- Block grants give money to local governments more efficiently b/c fed govt price discriminates while local governments don’t.
- But, these grants come with political strings. The effect is a trade of money for sovereignty.
- This process is expected to occur in the long run for political arrangements similar to the U.S.
Example – taken from an exercise in class with the great Prof. Sita Slavov:
Stacy has a federal marginal tax rate of 39.6%. Joe has a federal marginal tax rate of 15%. The market interest rate is 15%.
Stacy’s after-tax interest rate on taxed bonds: 9.06% = 15% – (39.6% * 15%)
Joe’s after-tax interest rate on taxed bonds: 12.75% = 15% – (15% * 15%)
Policy 1: Municipal bonds are federally taxed. Municipalities pay the market rate (15%): $30 interest paid by local government, $8.19 in revenue for federal government.
Policy 2: Municipal bonds are not taxed. Municipalities pay a flat rate which maximizes bonds sold (12.75%): $25.50 interest paid by local government, $0 revenue by federal government.
Policy change effect (P1 – P2): Local government gains $4.50, but federal government loses $8.19.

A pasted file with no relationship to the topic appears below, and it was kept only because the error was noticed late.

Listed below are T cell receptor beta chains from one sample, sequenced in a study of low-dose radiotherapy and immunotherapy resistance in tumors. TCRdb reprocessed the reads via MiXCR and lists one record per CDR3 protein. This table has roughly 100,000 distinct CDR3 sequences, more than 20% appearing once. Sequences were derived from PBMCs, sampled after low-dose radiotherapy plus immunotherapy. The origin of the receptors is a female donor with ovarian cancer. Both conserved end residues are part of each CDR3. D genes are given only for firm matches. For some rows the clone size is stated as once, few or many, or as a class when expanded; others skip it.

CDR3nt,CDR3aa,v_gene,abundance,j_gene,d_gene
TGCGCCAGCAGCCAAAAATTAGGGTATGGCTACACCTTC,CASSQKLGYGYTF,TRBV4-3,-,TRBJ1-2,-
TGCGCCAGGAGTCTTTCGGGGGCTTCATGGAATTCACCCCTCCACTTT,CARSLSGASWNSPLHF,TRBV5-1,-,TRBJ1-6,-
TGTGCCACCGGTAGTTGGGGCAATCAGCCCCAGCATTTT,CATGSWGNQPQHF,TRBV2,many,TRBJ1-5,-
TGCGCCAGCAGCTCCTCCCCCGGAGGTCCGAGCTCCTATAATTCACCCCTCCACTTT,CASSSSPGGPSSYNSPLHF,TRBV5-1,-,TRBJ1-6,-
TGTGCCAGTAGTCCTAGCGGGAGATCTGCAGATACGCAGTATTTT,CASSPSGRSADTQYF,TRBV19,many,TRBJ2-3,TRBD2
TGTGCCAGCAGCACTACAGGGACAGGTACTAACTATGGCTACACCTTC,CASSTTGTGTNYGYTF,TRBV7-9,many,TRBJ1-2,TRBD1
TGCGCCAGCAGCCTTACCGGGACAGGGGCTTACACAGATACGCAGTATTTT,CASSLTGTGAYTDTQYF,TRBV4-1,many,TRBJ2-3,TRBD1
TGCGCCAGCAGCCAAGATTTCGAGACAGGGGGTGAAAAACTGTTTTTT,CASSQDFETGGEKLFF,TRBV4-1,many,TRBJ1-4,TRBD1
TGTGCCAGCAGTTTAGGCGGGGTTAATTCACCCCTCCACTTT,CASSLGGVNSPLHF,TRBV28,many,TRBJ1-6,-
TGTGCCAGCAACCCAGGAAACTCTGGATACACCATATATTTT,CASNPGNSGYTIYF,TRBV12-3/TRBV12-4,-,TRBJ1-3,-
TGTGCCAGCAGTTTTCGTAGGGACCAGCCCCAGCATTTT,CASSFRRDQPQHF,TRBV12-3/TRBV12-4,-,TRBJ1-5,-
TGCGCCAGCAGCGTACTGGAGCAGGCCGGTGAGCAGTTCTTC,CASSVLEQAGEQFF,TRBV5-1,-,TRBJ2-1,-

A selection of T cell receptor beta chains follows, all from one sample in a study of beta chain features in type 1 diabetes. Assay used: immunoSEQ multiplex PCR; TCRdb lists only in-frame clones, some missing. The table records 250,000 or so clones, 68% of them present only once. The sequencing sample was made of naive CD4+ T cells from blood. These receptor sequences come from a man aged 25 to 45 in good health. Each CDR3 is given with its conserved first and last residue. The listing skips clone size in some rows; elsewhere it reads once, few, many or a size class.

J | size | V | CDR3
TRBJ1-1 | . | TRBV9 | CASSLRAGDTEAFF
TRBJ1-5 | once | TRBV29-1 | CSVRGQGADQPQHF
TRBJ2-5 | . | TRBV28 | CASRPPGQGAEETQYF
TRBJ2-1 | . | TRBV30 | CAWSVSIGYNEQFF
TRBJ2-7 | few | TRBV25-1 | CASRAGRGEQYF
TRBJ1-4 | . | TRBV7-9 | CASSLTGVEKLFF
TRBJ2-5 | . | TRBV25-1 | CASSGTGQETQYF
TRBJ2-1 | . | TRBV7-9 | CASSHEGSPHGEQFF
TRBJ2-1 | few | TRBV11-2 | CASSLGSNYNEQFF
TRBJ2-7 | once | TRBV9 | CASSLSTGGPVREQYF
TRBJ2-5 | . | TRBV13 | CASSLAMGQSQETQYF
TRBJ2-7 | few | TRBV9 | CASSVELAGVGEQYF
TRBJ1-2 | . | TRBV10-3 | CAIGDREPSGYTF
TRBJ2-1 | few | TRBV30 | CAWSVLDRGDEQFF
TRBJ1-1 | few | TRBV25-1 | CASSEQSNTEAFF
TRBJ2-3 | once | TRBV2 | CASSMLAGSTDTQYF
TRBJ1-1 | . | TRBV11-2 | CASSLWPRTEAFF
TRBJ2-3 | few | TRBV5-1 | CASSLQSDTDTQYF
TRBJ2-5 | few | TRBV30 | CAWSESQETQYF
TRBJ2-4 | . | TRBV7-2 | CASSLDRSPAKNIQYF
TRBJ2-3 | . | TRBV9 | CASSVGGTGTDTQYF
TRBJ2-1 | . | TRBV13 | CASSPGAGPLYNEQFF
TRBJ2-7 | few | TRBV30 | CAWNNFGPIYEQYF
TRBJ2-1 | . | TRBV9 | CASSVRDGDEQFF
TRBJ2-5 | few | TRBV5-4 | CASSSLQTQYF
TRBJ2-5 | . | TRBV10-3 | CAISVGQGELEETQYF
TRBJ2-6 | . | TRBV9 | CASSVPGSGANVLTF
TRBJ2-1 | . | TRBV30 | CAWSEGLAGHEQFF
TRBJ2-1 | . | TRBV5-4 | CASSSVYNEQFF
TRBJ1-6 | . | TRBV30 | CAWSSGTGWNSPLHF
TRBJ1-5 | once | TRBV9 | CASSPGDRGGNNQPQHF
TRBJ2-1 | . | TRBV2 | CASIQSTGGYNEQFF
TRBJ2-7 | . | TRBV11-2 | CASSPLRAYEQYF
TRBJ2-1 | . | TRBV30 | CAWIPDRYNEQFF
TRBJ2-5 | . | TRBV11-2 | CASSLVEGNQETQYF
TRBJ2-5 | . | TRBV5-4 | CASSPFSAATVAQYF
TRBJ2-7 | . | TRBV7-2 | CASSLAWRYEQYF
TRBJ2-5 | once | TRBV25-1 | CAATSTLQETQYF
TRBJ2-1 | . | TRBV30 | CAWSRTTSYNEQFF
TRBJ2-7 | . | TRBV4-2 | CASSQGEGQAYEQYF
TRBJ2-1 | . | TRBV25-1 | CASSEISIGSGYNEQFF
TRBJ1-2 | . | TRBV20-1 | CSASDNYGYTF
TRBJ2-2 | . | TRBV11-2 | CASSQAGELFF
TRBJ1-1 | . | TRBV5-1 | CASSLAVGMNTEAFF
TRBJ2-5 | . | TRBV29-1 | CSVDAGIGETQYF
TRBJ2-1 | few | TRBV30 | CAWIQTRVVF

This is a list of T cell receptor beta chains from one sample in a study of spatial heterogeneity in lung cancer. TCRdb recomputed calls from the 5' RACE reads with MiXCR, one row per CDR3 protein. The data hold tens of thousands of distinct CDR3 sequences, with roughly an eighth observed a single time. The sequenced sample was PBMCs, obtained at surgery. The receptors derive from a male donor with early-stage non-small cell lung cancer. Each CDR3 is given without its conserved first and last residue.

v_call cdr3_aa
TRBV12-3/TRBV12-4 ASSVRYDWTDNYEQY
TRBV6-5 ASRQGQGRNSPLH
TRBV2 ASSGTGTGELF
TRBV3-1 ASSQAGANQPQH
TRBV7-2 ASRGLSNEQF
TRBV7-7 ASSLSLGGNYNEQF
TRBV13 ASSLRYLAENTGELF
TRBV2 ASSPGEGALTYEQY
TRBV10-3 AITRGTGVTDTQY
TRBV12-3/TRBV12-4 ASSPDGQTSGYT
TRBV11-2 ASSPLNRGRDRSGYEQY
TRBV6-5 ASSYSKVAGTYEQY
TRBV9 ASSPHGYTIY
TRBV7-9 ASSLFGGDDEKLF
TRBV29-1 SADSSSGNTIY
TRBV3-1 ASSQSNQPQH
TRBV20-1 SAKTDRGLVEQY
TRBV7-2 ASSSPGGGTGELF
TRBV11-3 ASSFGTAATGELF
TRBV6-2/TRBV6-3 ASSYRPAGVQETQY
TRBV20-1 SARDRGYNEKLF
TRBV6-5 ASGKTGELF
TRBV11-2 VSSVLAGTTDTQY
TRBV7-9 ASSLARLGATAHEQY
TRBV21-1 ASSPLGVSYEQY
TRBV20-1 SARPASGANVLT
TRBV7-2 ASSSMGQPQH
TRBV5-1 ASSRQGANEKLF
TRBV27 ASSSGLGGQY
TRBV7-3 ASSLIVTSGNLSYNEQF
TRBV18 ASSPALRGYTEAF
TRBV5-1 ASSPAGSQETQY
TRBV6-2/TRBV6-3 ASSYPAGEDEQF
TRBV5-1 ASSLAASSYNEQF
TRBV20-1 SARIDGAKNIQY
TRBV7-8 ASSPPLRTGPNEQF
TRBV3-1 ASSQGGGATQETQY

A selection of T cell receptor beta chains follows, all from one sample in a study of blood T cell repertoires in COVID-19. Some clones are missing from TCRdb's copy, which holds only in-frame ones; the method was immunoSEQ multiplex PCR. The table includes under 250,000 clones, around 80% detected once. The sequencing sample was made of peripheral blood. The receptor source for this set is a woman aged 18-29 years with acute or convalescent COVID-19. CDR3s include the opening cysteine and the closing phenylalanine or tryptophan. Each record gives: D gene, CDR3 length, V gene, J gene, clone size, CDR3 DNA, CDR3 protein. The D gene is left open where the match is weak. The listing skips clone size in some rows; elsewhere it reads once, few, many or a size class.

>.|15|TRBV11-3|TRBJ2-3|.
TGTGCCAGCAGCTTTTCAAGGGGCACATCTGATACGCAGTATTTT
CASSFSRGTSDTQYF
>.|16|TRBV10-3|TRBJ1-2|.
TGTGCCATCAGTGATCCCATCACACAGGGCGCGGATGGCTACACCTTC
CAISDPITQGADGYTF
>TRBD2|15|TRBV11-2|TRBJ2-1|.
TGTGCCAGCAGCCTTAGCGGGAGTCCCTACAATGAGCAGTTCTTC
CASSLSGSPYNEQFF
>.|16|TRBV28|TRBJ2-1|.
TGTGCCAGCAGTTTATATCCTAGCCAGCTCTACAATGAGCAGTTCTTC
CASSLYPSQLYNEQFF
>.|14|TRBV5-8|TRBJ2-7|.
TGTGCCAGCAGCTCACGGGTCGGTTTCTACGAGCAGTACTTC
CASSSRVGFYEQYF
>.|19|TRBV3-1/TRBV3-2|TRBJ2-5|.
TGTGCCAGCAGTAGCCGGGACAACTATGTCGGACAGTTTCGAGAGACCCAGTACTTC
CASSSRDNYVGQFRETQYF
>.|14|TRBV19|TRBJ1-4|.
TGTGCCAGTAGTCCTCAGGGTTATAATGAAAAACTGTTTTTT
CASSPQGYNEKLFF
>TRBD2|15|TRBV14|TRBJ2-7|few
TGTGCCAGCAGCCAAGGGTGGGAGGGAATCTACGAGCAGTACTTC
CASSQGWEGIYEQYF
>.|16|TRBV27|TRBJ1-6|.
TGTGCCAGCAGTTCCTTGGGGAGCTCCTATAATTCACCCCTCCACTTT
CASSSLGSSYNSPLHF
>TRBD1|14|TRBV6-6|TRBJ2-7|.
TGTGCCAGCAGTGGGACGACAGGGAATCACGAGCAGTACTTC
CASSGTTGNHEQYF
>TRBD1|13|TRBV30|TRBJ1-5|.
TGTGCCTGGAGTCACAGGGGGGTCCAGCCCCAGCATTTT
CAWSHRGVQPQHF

There is an incentive not to change policies in the amount of $3.69.
Policy 3: Municipal bonds are not taxed. Municipalities price-discriminate: Local government pays $21.81, $0 revenue by federal government.
Policy change effect (P1 – P3): Local government gains $8.19, but federal government loses $8.19. The municipal government has a motive to chose this method, but the federal government does not. On net, there is no motive to move to this policy.
One problem not revealed in these exercises is the practical problem of price discrimination. The federal government exercises price discrimination more than local governments do. It is unclear whether this is a problem of industry practice, legal restriction, or actual ability.
Because the federal government price discriminates while local governments do not, it is cheaper for local governments to receive block grants than to sell bonds of their own. This creates an incentive for local governments to accept block grants. One problem is that these come with political strings. In effect, local governments grant federal governments increased legal and political power in exchange for money.
In the long run we expect the efficient result to occur. The two possible efficient results are:
- Municipalities begin price-discriminating, if possible.
- If for some reason it is not possible for municipalities to price-discriminate, or if they become captured to federal incentive lock-in, then they will prefer block grants from the federal government to the provision of tax free bonds.